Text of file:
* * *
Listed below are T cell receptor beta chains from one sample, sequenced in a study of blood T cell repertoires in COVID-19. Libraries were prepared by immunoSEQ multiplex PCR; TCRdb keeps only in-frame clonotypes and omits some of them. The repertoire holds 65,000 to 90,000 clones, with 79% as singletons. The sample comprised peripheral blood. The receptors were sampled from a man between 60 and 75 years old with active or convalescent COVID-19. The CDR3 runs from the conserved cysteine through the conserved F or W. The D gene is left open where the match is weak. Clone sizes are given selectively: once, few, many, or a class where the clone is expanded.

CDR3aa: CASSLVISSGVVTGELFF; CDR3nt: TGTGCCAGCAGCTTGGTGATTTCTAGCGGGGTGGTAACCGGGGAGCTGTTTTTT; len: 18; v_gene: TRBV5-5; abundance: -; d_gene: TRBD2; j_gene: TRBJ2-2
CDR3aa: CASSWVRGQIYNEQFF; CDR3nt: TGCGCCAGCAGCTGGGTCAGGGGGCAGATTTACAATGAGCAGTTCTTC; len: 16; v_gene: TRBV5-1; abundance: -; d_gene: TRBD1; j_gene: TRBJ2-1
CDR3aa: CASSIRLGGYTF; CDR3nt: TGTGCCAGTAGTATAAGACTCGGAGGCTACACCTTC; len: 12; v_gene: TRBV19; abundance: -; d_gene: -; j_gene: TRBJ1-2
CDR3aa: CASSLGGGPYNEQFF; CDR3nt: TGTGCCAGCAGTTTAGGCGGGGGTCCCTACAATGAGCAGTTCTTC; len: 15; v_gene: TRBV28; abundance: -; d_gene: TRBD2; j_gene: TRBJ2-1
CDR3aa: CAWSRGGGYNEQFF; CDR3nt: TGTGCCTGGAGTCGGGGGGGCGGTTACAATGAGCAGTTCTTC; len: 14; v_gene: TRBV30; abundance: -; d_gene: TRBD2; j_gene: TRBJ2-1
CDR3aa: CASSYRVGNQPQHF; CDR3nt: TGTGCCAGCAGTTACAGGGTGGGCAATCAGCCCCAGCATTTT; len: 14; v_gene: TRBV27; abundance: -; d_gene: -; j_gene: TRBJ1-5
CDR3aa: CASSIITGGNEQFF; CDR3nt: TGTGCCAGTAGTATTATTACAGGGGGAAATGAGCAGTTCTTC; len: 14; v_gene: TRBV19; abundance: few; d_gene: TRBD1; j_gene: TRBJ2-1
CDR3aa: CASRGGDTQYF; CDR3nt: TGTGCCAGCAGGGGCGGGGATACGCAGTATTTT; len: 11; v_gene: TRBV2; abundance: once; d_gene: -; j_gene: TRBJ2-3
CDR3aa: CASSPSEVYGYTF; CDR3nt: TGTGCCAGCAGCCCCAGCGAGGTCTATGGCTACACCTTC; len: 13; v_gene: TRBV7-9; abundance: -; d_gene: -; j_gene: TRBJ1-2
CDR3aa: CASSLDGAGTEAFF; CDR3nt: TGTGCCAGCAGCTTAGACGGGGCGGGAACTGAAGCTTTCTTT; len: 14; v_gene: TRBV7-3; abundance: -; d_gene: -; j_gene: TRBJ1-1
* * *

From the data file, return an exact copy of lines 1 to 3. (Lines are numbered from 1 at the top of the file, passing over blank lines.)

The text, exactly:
Listed below are T cell receptor beta chains from one sample, sequenced in a study of blood T cell repertoires in COVID-19. Libraries were prepared by immunoSEQ multiplex PCR; TCRdb keeps only in-frame clonotypes and omits some of them. The repertoire holds 65,000 to 90,000 clones, with 79% as singletons. The sample comprised peripheral blood. The receptors were sampled from a man between 60 and 75 years old with active or convalescent COVID-19. The CDR3 runs from the conserved cysteine through the conserved F or W. The D gene is left open where the match is weak. Clone sizes are given selectively: once, few, many, or a class where the clone is expanded.

CDR3aa: CASSLVISSGVVTGELFF; CDR3nt: TGTGCCAGCAGCTTGGTGATTTCTAGCGGGGTGGTAACCGGGGAGCTGTTTTTT; len: 18; v_gene: TRBV5-5; abundance: -; d_gene: TRBD2; j_gene: TRBJ2-2
CDR3aa: CASSWVRGQIYNEQFF; CDR3nt: TGCGCCAGCAGCTGGGTCAGGGGGCAGATTTACAATGAGCAGTTCTTC; len: 16; v_gene: TRBV5-1; abundance: -; d_gene: TRBD1; j_gene: TRBJ2-1